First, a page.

Steveston’s Blue Cabin welcomes new artist in residence

Erica H. Isomura shares her family’s story of the internment of Japanese Canadians

Erica H. Isomura after the July 22 artist talk at the Blue Cabin in Steveston. (Ahanya Tonse)

Erica H. Isomura after the July 22 artist talk at the Blue Cabin in Steveston.
(Ahanya Tonse)

“Perhaps what I seek was left behind in the old country many moons ago. Perhaps I am searching for something that exists in another language which I never learned to speak.”

That is how Erica H. Isomura, a Canadian-born multiracial artist, expresses herself through her graphic novel, SIFTING

Isomura was welcomed to the Blue Cabin in Steveston as the artist-in-residence in June. On July 22, Isomura entered the 96-year-old floating residency to talk about her original graphic art, inspired by her ancestral history. 

“It is a part of building a relationship with those ancestors and the family members that I never got the chance to meet,” Isomura says. 

“It’s been amazing to be out in Steveston on the water and on boats thinking about what that experience was like for when my family members were working and living in canaries and boats.”

The Blue Cabin provides a designated space for artists to work, but also welcomes the community for talks and workshops. 

“There’s always a breadth of different kinds of people with different histories that come to these events,” says Joni Schinkel, Blue Cabin project coordinator. 

“People from different walks of life might have different understandings or different levels of knowledge around these kinds of things. It’s really nice to hear from somebody who has [no] direct history, but [has] family history.”

Isomura was 20 when she interviewed her father about his Japanese-Canadian background but failed to get answers to her questions. 

“I would later learn that the silence of my family history was not uncommon,” Isomura says. 

About 21,000 Japanese-Canadians were sent to internment camps during the Second World War. About 60 per cent of those interned were born in Canada but were labeled as “enemy aliens.” The government used these internees for labour work such as building railroads and highways.  

Isomura’s ancestors were among these masses and were interned in 1942 due to national security concerns. In 2015, Isomura visited Tashme, a former internment site now known as Sunshine Valley, with the hope of learning more about her ancestors. 

“At the campground there’s this community space and there was a map and all the families who were interned,” she says. “I was really disappointed because I couldn’t find my grandma’s family name listed.”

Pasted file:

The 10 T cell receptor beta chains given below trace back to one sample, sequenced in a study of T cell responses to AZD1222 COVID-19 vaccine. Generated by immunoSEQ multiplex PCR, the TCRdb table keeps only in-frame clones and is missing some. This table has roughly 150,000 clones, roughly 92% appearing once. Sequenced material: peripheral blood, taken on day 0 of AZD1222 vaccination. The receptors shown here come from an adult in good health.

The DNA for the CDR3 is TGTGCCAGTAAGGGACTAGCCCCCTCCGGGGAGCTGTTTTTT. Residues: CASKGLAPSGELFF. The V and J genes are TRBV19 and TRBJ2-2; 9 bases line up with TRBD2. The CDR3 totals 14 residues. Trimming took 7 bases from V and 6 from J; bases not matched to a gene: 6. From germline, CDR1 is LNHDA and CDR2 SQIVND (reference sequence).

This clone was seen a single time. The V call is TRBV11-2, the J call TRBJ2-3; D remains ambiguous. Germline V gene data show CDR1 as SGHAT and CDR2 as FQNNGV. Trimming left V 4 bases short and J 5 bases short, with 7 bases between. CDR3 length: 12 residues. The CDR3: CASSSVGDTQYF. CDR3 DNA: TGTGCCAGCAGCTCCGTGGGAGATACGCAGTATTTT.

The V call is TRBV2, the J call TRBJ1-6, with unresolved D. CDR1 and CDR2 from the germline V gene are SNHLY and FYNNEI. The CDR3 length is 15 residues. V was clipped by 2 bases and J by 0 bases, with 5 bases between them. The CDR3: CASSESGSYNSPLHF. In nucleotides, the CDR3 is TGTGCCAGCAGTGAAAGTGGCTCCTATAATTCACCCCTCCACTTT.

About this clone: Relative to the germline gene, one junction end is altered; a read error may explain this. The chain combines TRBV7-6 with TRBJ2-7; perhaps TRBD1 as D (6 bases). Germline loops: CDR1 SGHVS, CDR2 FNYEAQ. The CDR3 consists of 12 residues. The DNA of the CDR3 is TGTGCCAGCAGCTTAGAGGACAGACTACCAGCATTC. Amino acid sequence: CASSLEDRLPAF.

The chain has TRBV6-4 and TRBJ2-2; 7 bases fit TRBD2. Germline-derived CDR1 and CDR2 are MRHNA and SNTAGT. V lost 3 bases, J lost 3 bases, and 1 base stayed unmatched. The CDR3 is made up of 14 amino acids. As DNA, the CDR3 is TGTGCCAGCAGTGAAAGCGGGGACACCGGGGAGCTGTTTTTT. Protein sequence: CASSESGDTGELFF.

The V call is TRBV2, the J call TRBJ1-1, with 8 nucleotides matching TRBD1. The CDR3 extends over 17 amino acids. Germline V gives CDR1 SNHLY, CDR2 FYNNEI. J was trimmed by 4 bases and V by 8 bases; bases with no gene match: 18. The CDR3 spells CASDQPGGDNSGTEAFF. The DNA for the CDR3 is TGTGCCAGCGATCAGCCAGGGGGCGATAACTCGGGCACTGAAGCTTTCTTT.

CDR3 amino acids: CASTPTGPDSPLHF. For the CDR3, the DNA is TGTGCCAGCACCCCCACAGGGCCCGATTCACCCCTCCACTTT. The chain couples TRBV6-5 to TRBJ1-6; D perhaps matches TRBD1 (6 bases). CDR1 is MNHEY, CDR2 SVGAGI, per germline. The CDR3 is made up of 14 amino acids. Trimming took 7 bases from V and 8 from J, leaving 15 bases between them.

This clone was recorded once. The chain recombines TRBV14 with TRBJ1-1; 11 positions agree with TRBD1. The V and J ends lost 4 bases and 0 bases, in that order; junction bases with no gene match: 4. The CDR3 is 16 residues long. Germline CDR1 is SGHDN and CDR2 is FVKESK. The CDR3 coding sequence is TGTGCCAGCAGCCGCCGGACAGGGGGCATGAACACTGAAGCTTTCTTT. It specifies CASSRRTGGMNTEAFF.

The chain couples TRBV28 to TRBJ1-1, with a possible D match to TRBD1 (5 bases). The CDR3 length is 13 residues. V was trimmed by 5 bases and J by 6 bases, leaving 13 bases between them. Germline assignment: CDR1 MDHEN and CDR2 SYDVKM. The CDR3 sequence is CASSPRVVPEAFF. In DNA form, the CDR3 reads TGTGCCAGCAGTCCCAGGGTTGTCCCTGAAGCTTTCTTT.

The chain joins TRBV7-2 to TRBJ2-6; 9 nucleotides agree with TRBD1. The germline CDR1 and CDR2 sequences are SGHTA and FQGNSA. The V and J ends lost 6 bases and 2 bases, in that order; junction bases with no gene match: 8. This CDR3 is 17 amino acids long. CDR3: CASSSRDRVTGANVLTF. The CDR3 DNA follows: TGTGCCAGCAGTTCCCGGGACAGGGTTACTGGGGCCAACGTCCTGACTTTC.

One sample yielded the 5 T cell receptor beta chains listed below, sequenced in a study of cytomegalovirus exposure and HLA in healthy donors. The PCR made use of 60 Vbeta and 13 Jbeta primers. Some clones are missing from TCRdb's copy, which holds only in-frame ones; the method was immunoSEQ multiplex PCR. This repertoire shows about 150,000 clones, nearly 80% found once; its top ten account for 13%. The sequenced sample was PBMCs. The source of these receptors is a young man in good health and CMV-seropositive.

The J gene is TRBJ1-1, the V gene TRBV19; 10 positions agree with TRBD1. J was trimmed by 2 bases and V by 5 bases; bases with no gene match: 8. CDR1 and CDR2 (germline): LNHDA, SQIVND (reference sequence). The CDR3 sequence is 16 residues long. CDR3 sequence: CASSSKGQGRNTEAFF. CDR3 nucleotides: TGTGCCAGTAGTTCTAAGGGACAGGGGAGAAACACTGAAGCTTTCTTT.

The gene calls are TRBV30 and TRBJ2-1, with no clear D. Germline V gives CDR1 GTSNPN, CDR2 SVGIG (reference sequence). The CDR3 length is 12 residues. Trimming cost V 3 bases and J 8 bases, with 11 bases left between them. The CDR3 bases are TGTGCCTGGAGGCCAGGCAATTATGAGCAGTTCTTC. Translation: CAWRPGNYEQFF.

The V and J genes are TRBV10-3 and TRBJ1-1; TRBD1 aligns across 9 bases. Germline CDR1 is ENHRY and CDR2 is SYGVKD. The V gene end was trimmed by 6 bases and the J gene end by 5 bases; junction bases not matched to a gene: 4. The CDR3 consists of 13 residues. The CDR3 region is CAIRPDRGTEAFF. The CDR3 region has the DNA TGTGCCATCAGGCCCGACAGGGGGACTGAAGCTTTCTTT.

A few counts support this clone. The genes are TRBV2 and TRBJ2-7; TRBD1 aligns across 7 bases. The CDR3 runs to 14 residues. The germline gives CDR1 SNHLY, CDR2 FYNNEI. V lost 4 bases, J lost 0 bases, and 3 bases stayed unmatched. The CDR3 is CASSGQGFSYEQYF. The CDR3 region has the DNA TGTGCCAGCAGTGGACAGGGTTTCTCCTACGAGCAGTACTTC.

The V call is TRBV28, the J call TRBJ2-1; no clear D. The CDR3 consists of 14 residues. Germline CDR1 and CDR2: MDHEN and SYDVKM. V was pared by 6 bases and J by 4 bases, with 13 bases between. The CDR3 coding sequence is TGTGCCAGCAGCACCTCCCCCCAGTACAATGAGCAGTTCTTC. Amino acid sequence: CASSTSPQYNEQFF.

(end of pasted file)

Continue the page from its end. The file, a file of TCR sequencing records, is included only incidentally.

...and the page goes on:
In 2017, Isomura worked at the Nikkei National Museum, which houses national Japanese-Canadian archives. She was encouraged to do in-depth research on her ancestral background which led Isomura to a shoebox of her grandmother’s things containing a wallet and pictures in it. 

“[This was] how I learned the names of my great grandparents for the first time,” Isomura says. 

She still couldn’t find any record of her grandmother’s maiden name, making her realize the limitations of the archives. Isomura learned her great-grandfather was a fisherman for the Nelson Brothers cannery. 

Isomura visited a few places in search of her ancestral history. She found plants from former Japanese-Canadian incarceration and internment sites, including Tashme and Hastings Park. She started creating cyanotype photography to preserve these historical findings. 

“I really like the fact that Erica dove into the local history and took inspiration from the plants, the places, and even the artifacts in the immediate vicinity, as well as the archives, and made use of all kinds of different things within easy reach of the current location of Blue Cabin,” says John Welch, a professor at Simon Fraser University. 

Isomura started writing stories as a way of imagining what her ancestors’ experiences were like. She believes this type of work is important, especially today. 

“There [are] still ongoing forms of displacement that are institutionalized. … I think it does relate to a broader view of who we see as belonging and [not] belonging because there’s always going to be issues of race and class and gender that are affecting these decisions,” she says. 

“I don’t want this to be seen as it’s only in the past because these issues are very significant.”